Thursday, November 27, 2008

Just a Number: Eleven by Patricia Reilly Giff

It's the night before his eleventh birthday, and Sam McKenzie has searched all the usual places to find where his gifts are hidden. At last he climbs out onto the roof and into the attic above his grandfather Mack's bedroom, and in an intriguing metal box finds a newspaper photo of himself.

Almost a non-reader, Sam sounds out the headline--MISSING and below the photo of a toddler, the name--SAM BELL. Sam knows that he is that little boy; he remembers the sweater the boy is wearing, and with that memory come a flood of other scary memories--a dark house with the number 11, unhappy children, an angry woman, loud shouting, his cat cringing under the table, and someone pulling him from icy water and bringing him here, to the place where he and his grandfather live above the woodworking shop.

Sam is overwhelmed with fear--fear that Mack may not be his grandfather and that the stories he has heard of his parents may not be true. But Sam has the same intuitive skill with wood that Mack has and he still has Night Cat--the same cat--from his memory of that terrifying night. Sam has to find out who he really is, but to investigate the contents of that box he needs a friend, a friend who can read and who will keep his secret.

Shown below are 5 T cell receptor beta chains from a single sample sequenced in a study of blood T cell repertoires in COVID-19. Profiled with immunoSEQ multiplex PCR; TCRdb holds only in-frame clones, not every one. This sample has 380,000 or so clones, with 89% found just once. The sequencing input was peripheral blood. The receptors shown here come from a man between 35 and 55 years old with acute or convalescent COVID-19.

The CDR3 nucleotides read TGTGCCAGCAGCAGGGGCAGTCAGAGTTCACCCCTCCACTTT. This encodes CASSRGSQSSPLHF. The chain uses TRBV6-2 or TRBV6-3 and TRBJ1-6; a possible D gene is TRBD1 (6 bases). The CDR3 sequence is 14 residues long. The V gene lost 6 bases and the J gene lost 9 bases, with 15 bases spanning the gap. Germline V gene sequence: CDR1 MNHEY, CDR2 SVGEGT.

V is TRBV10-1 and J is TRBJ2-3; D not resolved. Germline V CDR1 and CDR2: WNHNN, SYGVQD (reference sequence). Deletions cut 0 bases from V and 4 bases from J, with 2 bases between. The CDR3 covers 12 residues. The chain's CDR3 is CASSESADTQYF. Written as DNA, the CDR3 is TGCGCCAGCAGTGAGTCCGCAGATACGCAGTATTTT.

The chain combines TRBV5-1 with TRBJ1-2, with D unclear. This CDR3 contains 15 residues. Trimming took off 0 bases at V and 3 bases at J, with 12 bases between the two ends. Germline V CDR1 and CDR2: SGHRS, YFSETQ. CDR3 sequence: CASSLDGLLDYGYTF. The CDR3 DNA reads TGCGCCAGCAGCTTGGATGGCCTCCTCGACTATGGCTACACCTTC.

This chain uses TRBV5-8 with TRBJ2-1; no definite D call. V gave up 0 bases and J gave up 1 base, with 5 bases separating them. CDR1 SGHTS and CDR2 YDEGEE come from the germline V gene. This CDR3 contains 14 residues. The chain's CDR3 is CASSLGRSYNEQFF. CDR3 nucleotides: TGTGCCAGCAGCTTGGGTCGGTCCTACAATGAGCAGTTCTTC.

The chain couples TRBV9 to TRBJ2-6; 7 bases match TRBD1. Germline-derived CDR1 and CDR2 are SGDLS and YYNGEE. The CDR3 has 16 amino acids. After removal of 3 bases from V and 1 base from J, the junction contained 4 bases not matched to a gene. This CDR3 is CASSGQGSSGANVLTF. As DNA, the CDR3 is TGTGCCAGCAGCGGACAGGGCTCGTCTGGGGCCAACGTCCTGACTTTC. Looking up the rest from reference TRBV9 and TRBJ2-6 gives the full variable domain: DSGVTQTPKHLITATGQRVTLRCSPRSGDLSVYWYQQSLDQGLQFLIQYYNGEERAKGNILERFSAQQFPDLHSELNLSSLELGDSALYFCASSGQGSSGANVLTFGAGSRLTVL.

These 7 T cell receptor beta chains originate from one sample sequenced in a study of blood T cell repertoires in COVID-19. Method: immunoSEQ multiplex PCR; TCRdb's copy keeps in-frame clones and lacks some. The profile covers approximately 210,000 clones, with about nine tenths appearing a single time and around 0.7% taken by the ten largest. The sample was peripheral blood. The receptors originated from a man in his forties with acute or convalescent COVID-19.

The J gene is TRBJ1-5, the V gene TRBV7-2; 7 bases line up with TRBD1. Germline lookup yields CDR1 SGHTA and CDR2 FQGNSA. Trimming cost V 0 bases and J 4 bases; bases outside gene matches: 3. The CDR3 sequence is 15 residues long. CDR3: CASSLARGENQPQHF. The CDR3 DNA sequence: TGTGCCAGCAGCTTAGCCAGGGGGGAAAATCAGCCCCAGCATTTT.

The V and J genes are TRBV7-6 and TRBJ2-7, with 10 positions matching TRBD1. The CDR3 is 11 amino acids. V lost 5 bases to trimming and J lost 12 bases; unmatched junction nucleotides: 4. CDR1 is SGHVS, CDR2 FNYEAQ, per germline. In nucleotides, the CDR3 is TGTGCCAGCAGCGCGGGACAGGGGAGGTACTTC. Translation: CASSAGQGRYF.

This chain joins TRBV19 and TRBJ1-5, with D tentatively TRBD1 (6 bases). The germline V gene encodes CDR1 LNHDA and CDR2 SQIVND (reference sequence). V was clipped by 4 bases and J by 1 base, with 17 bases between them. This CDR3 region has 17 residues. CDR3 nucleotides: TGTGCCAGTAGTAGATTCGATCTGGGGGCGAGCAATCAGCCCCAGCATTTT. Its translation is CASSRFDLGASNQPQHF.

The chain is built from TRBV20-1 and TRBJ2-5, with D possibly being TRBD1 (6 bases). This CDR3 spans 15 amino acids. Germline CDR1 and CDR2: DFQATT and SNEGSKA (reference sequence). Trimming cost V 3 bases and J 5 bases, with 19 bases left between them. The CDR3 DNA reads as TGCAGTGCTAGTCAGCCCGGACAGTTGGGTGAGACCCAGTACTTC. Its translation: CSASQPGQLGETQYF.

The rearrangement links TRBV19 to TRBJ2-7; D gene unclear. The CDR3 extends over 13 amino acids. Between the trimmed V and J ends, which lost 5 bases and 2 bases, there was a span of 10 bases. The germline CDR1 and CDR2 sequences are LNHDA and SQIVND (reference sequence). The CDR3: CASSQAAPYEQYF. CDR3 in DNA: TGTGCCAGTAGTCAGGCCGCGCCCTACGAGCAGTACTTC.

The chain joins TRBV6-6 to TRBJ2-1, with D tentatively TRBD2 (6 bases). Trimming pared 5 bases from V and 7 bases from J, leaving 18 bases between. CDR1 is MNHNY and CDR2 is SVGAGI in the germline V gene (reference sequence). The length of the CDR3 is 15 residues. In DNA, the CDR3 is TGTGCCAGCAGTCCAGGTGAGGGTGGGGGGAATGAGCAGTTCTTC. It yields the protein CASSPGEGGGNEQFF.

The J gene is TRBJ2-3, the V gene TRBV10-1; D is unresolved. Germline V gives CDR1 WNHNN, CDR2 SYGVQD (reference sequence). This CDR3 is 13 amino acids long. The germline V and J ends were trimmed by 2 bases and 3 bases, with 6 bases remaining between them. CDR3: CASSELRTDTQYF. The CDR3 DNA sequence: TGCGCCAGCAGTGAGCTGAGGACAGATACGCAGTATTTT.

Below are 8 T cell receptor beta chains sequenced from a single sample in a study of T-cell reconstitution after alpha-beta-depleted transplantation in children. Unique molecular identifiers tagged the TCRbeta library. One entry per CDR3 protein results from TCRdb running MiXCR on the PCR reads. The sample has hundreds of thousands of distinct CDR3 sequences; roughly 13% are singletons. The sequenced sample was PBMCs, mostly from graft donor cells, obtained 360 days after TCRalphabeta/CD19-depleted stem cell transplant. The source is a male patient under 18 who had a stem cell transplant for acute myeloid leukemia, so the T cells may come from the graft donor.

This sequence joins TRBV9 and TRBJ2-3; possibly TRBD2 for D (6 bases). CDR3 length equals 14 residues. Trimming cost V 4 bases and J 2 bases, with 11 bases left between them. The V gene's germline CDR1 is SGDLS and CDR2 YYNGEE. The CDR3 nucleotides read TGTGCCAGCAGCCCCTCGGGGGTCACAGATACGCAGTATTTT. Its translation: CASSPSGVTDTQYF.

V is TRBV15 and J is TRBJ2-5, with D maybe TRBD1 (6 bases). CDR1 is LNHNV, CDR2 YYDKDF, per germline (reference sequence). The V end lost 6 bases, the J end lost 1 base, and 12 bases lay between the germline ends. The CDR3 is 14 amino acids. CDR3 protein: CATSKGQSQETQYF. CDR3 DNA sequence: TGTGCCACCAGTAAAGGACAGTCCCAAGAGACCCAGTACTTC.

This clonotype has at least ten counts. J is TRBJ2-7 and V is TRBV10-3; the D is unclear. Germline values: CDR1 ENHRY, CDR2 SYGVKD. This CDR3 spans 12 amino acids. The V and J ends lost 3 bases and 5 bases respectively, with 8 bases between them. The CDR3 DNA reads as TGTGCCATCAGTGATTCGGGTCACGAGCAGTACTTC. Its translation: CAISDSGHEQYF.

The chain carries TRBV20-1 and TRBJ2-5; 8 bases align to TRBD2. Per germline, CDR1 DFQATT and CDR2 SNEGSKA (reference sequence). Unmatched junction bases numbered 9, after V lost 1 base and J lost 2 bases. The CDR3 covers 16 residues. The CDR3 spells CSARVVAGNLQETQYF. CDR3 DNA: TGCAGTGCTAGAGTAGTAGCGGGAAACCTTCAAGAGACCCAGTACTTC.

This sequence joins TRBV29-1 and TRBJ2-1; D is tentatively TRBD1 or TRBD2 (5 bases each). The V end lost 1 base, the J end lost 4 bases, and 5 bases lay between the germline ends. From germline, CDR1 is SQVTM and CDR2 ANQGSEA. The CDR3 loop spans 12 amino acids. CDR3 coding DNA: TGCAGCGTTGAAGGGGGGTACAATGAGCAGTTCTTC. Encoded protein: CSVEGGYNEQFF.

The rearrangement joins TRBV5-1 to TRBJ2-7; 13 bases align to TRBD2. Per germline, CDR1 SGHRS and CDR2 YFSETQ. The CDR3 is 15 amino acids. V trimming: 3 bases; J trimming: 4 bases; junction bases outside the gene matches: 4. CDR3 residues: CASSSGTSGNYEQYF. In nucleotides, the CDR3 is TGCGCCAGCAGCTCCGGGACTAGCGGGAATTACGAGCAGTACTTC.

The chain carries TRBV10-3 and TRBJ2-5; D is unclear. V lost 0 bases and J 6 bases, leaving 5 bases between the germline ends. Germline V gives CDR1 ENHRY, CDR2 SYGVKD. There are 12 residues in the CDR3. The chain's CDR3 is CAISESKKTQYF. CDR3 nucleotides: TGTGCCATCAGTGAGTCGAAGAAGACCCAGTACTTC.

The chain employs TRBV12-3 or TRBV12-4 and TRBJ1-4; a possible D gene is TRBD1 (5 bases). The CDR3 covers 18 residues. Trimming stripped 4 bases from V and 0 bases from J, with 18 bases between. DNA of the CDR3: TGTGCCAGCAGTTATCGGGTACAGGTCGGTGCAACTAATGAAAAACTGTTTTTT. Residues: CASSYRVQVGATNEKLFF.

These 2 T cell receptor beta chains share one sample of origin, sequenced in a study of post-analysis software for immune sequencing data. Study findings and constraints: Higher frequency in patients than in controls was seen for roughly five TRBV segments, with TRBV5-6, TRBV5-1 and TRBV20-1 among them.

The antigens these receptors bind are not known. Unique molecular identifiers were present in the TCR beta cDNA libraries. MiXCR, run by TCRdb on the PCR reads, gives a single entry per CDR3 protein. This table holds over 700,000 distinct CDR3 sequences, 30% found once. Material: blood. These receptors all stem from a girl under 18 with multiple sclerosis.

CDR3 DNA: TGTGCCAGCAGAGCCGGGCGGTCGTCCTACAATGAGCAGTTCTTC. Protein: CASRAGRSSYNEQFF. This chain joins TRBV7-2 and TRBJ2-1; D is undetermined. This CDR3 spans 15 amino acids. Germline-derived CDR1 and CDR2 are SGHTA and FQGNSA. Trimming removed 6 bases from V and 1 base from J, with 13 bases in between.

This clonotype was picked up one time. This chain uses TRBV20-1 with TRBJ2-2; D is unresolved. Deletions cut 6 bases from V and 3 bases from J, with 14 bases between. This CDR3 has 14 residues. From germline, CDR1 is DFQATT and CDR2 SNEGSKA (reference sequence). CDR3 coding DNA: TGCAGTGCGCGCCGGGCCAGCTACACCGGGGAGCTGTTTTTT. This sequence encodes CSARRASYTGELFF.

When a freewheeling new girl joins his class, Sam knows he has found someone who can help him solve the mystery of his own identity. Luckily, Sam and Caroline are assigned to work as partners on a castle model for their class's medieval unit, and while Caroline is visiting, the two snatch an opportunity to slip the contents of the metal box out of the attic. Caroline reads the whole newspaper clipping, and they now know the place where the haunting images originated.

Just as Caroline finds out that her family will be moving again, Sam and Caroline visit the small nearby town where Sam was placed in a Children's Home. They find the house, number 11, on Eleventh Street, closed and rundown, but seeing the place in the light of reality, Sam is able to face his fears and finally ask his grandfather for the true story behind the memories which have haunted him.

Patricia Reilly Giff's Eleven tells an affecting story of a remarkable but dyslexic boy in an unconventional but supportive family formed by his grandfather and his old friends Onji and Anima, all loving Sam but concealing the family secret which has kept him from feeling whole. When Caroline helps Sam to ask the right questions, Mack's truth-telling gives him back his identity and his confidence, and we know Sam's going be be all right.

Giff begins each chapter with a short blank-verse poem. Here is how she ends her story:

So Eleven.

It could be anything.
A street, a house number, a pair of chimneys that didn't
frighten him anymore
His eleventh birthday.
The year he met his best friend.
It might even be the double masts on the boat
he'd sail every summer on the St. Lawrence,
with all of them, Mack, Onji, Anima, and Caroline
It was the year he began to read.

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